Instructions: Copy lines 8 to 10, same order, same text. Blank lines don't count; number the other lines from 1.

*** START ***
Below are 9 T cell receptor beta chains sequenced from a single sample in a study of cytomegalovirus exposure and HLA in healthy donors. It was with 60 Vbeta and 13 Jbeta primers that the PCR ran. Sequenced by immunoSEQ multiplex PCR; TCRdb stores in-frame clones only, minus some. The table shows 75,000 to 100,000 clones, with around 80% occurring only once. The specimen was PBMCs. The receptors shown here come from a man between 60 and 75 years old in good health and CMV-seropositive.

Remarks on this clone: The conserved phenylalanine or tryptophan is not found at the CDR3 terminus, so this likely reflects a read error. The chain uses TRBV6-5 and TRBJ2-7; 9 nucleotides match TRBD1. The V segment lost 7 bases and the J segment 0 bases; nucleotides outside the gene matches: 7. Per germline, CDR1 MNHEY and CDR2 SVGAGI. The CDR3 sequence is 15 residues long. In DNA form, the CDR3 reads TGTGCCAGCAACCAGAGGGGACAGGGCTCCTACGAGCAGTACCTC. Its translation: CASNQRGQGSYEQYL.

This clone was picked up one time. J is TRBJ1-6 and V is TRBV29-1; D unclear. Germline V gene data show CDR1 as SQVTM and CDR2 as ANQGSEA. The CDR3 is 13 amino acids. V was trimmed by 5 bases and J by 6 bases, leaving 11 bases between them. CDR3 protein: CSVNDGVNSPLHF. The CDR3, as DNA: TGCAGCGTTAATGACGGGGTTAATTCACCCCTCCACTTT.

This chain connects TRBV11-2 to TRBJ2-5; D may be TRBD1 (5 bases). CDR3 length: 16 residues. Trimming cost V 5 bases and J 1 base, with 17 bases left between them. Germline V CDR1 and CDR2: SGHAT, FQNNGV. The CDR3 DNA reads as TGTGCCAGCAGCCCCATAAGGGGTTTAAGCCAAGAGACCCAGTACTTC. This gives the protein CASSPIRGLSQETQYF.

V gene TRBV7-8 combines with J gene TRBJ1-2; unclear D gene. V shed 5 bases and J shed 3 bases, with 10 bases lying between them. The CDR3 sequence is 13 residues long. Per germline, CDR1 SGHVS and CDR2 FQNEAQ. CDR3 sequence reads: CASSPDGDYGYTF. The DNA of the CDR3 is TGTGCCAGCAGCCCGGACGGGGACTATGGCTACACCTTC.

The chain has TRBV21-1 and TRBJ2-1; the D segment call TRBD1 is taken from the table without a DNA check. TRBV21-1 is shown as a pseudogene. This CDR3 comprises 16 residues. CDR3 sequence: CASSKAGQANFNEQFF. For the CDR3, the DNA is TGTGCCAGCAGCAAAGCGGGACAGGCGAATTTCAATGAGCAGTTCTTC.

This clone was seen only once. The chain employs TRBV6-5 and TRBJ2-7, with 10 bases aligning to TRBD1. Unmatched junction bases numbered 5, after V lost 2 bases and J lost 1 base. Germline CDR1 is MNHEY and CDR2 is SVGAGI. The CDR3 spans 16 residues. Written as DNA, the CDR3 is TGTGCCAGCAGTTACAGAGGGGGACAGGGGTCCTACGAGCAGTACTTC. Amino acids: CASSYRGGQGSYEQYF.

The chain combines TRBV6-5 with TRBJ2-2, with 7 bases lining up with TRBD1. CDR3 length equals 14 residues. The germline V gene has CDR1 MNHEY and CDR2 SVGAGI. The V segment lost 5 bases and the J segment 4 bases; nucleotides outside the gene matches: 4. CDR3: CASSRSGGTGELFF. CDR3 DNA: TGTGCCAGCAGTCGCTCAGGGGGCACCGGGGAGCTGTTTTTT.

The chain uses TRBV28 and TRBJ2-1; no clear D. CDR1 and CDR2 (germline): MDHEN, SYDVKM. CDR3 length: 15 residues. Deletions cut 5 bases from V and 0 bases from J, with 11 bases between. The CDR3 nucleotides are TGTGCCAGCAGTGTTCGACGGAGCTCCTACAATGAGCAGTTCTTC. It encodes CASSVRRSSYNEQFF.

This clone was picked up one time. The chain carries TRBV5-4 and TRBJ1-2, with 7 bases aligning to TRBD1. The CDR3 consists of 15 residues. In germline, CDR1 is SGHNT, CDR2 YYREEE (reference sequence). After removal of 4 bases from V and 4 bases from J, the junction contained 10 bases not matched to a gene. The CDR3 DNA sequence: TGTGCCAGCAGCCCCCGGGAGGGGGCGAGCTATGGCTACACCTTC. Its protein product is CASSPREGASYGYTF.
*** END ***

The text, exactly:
The chain combines TRBV6-5 with TRBJ2-2, with 7 bases lining up with TRBD1. CDR3 length equals 14 residues. The germline V gene has CDR1 MNHEY and CDR2 SVGAGI. The V segment lost 5 bases and the J segment 4 bases; nucleotides outside the gene matches: 4. CDR3: CASSRSGGTGELFF. CDR3 DNA: TGTGCCAGCAGTCGCTCAGGGGGCACCGGGGAGCTGTTTTTT.

The chain uses TRBV28 and TRBJ2-1; no clear D. CDR1 and CDR2 (germline): MDHEN, SYDVKM. CDR3 length: 15 residues. Deletions cut 5 bases from V and 0 bases from J, with 11 bases between. The CDR3 nucleotides are TGTGCCAGCAGTGTTCGACGGAGCTCCTACAATGAGCAGTTCTTC. It encodes CASSVRRSSYNEQFF.

This clone was picked up one time. The chain carries TRBV5-4 and TRBJ1-2, with 7 bases aligning to TRBD1. The CDR3 consists of 15 residues. In germline, CDR1 is SGHNT, CDR2 YYREEE (reference sequence). After removal of 4 bases from V and 4 bases from J, the junction contained 10 bases not matched to a gene. The CDR3 DNA sequence: TGTGCCAGCAGCCCCCGGGAGGGGGCGAGCTATGGCTACACCTTC. Its protein product is CASSPREGASYGYTF.